Resilience in torture survivors: The moderating effect of coping style on social support, cognitive appraisals, and social comparisons
It is estimated that torture occurs in over two thirds of countries in the world. Torture includes a variety of trauma types, both physical and psychological in nature, including beating, burning, sexual abusetharassment, humiliation, and death threats, among others. The ramifications can be debilitating, leading to physical symptoms as well as psychological distress. Research with torture survivors has estimated prevalence rates of 14% to 38% for developing PTSD, 14% to 67% for depression, and 17% to 60% for anxiety. This variability in distress may be due in part to multiple risk and resilience factors, which either increase or decrease the likelihood of experiencing distress. The current study sought to investigate the effect of several potential resilience variables (e.g., coping style, social support, cognitive appraisals, and social comparisons) on PTSD, depression, anxiety, and somatization. Furthermore, this study examined whether coping style moderated the relationship between other resilience variables and psychological symptoms. Variables were measured using the Harvard Trauma Questionnaire, Brief Symptom Inventory, Coping Strategies Inventory, Multidimensional Scale of Perceived Social Support, Self Evaluation Scale, and an appraisal measure. Seventy-five torture survivors completed a semi-structured intake interview and completed the above measures at the Bellevue/NYU Program for Survivors of Torture. The majority of participants were West African (50%) and Asian (20%). Results indicated that emotion focused disengagement coping styles and downward social comparisons predicted psychological symptoms. Results did not support hypotheses that social support and cognitive appraisal would buffer distress on their own. However, results indicated that coping style was a significant moderator, as social support was a significant resilience variable if an individual had an emotion focused engaged coping style. Furthermore, emotion focused coping styles moderated some effects of comparisons and appraisals on psychological symptoms. These results indicate that there are several types of coping and resilience variables, and that some variables are more or less effective depending on certain personality characteristics (e.g., coping style). This may help guide evaluation procedures and interventions in a clinical setting. Limitations include cultural and language differences, small sample size, and reliability on one scale. ^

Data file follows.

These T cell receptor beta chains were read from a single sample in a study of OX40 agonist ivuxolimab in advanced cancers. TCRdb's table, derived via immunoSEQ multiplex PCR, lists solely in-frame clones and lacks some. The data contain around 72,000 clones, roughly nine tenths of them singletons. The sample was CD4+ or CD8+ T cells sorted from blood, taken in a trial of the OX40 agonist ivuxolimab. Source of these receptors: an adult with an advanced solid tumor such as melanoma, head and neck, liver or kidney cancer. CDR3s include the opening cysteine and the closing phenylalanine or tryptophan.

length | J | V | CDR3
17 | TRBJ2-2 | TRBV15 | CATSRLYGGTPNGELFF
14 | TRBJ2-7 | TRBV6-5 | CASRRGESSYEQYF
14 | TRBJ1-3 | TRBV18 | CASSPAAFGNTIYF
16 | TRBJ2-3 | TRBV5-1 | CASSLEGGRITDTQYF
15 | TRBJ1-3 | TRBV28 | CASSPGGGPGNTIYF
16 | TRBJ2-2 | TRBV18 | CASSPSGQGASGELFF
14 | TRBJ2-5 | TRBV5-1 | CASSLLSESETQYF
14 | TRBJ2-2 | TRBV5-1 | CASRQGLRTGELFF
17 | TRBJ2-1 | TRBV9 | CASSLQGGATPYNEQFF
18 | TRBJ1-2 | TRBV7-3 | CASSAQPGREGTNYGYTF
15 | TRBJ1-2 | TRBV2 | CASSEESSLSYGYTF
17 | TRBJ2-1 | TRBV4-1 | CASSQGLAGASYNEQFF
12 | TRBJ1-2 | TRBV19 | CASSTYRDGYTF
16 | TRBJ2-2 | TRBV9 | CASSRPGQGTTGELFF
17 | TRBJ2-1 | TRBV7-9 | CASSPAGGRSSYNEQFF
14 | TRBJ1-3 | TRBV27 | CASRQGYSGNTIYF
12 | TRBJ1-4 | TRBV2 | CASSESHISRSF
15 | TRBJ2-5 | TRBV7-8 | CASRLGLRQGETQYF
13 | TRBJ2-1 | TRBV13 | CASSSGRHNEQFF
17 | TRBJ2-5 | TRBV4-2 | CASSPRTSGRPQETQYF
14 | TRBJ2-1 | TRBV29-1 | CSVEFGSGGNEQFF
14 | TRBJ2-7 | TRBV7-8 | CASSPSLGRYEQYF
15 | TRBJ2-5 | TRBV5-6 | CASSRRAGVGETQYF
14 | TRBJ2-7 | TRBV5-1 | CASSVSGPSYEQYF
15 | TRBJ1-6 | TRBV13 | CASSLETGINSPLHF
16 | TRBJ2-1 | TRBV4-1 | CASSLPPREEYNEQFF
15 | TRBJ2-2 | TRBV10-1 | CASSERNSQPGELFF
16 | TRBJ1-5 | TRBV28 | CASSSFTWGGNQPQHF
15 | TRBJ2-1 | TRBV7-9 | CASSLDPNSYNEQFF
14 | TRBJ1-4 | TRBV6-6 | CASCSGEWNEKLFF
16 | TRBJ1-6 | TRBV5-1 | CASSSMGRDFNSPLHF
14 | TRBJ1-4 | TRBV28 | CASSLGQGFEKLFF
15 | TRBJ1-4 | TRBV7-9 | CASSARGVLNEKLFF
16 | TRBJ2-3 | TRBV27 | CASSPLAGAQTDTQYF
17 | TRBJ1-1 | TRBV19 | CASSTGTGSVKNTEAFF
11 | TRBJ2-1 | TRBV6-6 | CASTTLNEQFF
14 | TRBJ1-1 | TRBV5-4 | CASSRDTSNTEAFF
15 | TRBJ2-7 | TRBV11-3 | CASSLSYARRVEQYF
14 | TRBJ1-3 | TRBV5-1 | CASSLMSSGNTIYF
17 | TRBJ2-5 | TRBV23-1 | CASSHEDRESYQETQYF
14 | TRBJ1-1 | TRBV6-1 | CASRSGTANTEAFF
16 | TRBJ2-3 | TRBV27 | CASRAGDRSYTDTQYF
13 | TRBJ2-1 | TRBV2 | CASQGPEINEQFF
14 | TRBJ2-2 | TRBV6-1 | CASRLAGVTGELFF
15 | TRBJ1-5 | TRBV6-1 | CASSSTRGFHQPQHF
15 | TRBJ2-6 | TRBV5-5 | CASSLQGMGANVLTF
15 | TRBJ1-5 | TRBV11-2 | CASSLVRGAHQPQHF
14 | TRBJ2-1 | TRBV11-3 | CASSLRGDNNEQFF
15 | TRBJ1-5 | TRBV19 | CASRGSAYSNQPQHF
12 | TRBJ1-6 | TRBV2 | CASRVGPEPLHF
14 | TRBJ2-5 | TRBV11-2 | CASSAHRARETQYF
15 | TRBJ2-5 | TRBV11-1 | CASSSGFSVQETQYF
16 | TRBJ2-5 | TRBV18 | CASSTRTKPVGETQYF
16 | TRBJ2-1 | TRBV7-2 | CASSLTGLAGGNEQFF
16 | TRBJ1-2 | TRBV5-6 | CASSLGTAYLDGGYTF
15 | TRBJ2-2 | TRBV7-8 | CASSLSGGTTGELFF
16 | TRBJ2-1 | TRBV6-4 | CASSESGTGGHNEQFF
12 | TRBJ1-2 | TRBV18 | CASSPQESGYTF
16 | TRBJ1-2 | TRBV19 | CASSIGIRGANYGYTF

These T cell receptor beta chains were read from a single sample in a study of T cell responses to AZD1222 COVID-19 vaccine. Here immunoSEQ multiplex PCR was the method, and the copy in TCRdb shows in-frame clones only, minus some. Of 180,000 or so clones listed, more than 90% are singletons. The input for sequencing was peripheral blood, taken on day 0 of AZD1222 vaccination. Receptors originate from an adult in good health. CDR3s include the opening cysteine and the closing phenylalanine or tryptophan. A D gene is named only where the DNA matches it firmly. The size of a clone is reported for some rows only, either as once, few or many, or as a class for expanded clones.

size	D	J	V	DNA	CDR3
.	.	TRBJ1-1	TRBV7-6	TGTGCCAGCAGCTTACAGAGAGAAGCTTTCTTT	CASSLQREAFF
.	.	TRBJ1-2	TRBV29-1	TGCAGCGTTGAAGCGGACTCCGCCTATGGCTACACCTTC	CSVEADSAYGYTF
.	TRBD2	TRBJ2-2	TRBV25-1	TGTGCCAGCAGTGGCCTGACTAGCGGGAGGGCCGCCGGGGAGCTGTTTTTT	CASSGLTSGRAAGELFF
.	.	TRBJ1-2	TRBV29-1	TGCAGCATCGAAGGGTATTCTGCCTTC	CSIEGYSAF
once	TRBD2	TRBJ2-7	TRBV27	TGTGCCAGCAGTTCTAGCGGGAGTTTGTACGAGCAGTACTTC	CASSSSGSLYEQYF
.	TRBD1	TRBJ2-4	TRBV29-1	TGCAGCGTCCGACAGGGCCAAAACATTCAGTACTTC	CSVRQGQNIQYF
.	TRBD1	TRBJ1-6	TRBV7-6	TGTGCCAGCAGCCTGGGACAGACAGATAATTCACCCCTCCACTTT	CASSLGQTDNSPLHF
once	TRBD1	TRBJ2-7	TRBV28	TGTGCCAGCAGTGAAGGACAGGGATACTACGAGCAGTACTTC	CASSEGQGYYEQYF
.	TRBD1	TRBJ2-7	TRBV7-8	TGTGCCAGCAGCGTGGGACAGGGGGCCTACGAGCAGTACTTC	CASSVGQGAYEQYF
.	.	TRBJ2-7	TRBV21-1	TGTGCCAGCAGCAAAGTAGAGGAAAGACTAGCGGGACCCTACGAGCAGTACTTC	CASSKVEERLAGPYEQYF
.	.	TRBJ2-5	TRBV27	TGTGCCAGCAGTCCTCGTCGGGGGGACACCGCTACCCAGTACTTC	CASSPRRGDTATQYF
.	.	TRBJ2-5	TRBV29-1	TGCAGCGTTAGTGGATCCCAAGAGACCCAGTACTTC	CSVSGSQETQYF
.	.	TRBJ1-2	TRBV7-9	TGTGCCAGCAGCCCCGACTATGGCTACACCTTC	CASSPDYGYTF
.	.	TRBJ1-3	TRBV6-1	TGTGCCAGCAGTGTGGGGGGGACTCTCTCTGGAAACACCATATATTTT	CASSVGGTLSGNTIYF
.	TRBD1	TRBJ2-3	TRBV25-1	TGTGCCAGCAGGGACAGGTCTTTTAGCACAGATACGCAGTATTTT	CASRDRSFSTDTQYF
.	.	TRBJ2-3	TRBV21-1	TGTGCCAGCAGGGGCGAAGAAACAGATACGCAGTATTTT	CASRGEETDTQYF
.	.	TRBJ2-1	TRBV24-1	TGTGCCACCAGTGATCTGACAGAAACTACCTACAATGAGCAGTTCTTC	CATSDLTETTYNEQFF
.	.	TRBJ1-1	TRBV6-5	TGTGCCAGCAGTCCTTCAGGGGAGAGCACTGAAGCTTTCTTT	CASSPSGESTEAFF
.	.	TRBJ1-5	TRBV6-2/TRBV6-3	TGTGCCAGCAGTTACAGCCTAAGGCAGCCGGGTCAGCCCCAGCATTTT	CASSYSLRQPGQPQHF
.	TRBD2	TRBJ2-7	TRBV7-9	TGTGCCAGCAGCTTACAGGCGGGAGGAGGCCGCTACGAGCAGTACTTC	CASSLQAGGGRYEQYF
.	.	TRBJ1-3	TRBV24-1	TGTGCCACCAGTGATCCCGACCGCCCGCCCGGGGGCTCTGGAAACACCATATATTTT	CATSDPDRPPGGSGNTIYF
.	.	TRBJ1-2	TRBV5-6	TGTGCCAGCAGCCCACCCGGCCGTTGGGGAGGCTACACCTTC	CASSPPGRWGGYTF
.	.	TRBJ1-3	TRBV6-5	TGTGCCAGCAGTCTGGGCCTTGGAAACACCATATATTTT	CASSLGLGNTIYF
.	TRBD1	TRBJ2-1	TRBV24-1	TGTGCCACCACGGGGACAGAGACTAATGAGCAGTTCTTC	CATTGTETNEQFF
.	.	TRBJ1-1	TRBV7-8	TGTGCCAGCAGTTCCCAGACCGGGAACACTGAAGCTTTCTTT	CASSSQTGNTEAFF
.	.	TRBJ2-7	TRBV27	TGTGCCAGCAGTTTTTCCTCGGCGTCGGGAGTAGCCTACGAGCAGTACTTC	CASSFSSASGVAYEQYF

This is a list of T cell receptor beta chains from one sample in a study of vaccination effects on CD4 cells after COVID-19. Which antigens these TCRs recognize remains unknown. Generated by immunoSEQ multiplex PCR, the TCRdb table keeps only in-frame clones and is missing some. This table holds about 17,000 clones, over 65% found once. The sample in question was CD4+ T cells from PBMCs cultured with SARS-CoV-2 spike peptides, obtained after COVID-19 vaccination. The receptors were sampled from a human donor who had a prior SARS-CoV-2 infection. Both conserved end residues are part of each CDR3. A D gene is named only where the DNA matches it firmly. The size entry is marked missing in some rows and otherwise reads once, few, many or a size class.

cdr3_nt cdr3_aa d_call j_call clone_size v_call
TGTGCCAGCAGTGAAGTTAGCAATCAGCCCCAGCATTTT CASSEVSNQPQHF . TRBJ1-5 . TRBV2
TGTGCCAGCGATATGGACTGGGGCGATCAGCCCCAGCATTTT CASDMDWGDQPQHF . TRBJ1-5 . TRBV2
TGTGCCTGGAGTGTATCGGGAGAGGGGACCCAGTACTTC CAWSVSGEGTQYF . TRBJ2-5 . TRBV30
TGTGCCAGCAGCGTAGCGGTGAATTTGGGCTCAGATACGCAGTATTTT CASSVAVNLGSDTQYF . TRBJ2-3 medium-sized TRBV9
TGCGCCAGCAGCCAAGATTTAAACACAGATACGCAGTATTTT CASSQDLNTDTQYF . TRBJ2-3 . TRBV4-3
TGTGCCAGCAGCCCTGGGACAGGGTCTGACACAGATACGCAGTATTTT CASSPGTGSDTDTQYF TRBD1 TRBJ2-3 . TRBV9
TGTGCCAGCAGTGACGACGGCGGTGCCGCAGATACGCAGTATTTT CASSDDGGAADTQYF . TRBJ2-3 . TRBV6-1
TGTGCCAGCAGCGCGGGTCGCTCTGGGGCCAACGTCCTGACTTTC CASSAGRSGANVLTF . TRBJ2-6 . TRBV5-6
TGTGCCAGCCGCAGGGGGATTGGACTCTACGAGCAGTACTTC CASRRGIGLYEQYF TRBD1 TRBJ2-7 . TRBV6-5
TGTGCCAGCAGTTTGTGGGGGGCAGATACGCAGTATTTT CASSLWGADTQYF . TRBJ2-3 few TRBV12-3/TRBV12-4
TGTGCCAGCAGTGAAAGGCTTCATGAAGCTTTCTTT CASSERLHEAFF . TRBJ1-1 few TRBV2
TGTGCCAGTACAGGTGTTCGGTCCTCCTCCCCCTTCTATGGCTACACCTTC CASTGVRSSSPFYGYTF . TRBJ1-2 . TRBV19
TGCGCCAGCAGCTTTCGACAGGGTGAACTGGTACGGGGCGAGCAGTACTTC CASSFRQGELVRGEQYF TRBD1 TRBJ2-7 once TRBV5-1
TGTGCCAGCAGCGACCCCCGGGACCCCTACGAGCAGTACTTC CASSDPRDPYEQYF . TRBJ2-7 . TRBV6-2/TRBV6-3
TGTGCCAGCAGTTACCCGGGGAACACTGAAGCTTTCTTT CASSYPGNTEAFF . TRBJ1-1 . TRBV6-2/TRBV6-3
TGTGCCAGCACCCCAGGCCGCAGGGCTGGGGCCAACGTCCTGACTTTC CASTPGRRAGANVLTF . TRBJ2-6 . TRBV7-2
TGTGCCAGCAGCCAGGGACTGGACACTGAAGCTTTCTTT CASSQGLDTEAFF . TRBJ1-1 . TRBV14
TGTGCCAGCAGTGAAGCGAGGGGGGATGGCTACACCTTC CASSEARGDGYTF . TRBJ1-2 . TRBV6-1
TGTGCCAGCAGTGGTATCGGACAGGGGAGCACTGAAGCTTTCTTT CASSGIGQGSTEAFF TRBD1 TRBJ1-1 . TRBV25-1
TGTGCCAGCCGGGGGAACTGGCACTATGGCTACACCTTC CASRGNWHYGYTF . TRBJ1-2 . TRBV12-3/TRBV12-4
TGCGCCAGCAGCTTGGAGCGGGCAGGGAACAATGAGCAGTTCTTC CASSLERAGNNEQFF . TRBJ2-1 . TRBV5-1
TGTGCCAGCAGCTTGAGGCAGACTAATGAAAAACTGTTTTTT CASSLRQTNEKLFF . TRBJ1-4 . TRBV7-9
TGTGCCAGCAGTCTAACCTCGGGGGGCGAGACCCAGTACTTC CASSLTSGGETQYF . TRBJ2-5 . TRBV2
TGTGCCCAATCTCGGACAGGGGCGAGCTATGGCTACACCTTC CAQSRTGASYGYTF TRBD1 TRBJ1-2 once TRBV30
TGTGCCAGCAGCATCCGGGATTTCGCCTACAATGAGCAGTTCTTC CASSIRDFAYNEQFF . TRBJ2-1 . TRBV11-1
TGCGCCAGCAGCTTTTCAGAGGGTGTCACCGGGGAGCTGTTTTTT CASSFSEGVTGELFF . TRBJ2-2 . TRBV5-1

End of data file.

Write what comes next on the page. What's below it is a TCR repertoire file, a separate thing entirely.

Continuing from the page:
Joshua B Hooberman,
"Resilience in torture survivors: The moderating effect of coping style on social support, cognitive appraisals, and social comparisons"
(January 1, 2007).
ETD Collection for Fordham University.